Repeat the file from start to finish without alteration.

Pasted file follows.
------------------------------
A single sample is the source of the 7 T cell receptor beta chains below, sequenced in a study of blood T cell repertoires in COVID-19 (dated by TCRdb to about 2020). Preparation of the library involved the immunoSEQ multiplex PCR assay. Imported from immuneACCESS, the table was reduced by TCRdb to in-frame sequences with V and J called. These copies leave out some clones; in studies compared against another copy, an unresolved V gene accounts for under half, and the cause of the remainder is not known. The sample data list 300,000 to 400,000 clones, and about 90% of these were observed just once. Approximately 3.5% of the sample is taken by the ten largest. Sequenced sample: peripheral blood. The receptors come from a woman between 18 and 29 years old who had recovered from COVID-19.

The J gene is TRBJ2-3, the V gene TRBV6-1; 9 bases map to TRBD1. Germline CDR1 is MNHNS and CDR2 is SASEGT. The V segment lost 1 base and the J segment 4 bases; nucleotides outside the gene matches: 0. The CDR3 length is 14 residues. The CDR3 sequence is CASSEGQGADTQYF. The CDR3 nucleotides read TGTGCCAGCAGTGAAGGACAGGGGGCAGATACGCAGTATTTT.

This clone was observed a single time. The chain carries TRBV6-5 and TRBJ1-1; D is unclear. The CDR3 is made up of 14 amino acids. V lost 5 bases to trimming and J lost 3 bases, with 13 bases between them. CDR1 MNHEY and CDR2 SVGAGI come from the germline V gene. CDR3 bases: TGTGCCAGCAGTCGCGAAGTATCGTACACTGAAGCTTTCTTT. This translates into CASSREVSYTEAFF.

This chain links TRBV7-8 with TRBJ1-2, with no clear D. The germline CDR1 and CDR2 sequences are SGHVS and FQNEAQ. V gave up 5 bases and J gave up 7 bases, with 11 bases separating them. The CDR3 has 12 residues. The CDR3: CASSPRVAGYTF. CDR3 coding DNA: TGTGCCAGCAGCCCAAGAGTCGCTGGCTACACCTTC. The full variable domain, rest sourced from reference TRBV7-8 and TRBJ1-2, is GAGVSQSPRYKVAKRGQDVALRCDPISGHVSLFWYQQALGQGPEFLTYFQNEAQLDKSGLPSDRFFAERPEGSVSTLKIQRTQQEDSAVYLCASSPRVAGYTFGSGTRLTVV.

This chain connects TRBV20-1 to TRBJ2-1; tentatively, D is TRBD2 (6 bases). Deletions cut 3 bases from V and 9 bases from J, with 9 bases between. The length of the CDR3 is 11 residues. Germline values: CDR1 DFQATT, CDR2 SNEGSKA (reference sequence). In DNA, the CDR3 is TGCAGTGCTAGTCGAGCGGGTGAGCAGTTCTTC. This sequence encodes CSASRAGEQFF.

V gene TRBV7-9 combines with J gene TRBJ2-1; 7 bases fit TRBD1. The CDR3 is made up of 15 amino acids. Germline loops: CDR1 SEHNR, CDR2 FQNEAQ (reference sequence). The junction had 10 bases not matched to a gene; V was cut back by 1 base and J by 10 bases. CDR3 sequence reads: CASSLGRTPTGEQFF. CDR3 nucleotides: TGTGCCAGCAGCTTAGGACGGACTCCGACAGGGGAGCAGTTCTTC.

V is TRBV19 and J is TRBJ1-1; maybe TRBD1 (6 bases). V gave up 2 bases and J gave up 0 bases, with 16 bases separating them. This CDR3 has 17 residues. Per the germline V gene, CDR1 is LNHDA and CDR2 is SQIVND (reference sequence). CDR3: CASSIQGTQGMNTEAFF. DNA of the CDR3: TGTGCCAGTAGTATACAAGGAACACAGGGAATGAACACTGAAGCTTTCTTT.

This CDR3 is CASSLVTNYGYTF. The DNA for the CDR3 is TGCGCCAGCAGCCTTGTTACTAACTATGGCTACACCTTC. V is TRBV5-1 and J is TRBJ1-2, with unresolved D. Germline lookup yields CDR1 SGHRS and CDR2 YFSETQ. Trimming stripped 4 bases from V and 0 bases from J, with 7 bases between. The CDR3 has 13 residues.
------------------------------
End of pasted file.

A single sample is the source of the 7 T cell receptor beta chains below, sequenced in a study of blood T cell repertoires in COVID-19 (dated by TCRdb to about 2020). Preparation of the library involved the immunoSEQ multiplex PCR assay. Imported from immuneACCESS, the table was reduced by TCRdb to in-frame sequences with V and J called. These copies leave out some clones; in studies compared against another copy, an unresolved V gene accounts for under half, and the cause of the remainder is not known. The sample data list 300,000 to 400,000 clones, and about 90% of these were observed just once. Approximately 3.5% of the sample is taken by the ten largest. Sequenced sample: peripheral blood. The receptors come from a woman between 18 and 29 years old who had recovered from COVID-19.

The J gene is TRBJ2-3, the V gene TRBV6-1; 9 bases map to TRBD1. Germline CDR1 is MNHNS and CDR2 is SASEGT. The V segment lost 1 base and the J segment 4 bases; nucleotides outside the gene matches: 0. The CDR3 length is 14 residues. The CDR3 sequence is CASSEGQGADTQYF. The CDR3 nucleotides read TGTGCCAGCAGTGAAGGACAGGGGGCAGATACGCAGTATTTT.

This clone was observed a single time. The chain carries TRBV6-5 and TRBJ1-1; D is unclear. The CDR3 is made up of 14 amino acids. V lost 5 bases to trimming and J lost 3 bases, with 13 bases between them. CDR1 MNHEY and CDR2 SVGAGI come from the germline V gene. CDR3 bases: TGTGCCAGCAGTCGCGAAGTATCGTACACTGAAGCTTTCTTT. This translates into CASSREVSYTEAFF.

This chain links TRBV7-8 with TRBJ1-2, with no clear D. The germline CDR1 and CDR2 sequences are SGHVS and FQNEAQ. V gave up 5 bases and J gave up 7 bases, with 11 bases separating them. The CDR3 has 12 residues. The CDR3: CASSPRVAGYTF. CDR3 coding DNA: TGTGCCAGCAGCCCAAGAGTCGCTGGCTACACCTTC. The full variable domain, rest sourced from reference TRBV7-8 and TRBJ1-2, is GAGVSQSPRYKVAKRGQDVALRCDPISGHVSLFWYQQALGQGPEFLTYFQNEAQLDKSGLPSDRFFAERPEGSVSTLKIQRTQQEDSAVYLCASSPRVAGYTFGSGTRLTVV.

This chain connects TRBV20-1 to TRBJ2-1; tentatively, D is TRBD2 (6 bases). Deletions cut 3 bases from V and 9 bases from J, with 9 bases between. The length of the CDR3 is 11 residues. Germline values: CDR1 DFQATT, CDR2 SNEGSKA (reference sequence). In DNA, the CDR3 is TGCAGTGCTAGTCGAGCGGGTGAGCAGTTCTTC. This sequence encodes CSASRAGEQFF.

V gene TRBV7-9 combines with J gene TRBJ2-1; 7 bases fit TRBD1. The CDR3 is made up of 15 amino acids. Germline loops: CDR1 SEHNR, CDR2 FQNEAQ (reference sequence). The junction had 10 bases not matched to a gene; V was cut back by 1 base and J by 10 bases. CDR3 sequence reads: CASSLGRTPTGEQFF. CDR3 nucleotides: TGTGCCAGCAGCTTAGGACGGACTCCGACAGGGGAGCAGTTCTTC.

V is TRBV19 and J is TRBJ1-1; maybe TRBD1 (6 bases). V gave up 2 bases and J gave up 0 bases, with 16 bases separating them. This CDR3 has 17 residues. Per the germline V gene, CDR1 is LNHDA and CDR2 is SQIVND (reference sequence). CDR3: CASSIQGTQGMNTEAFF. DNA of the CDR3: TGTGCCAGTAGTATACAAGGAACACAGGGAATGAACACTGAAGCTTTCTTT.

This CDR3 is CASSLVTNYGYTF. The DNA for the CDR3 is TGCGCCAGCAGCCTTGTTACTAACTATGGCTACACCTTC. V is TRBV5-1 and J is TRBJ1-2, with unresolved D. Germline lookup yields CDR1 SGHRS and CDR2 YFSETQ. Trimming stripped 4 bases from V and 0 bases from J, with 7 bases between. The CDR3 has 13 residues.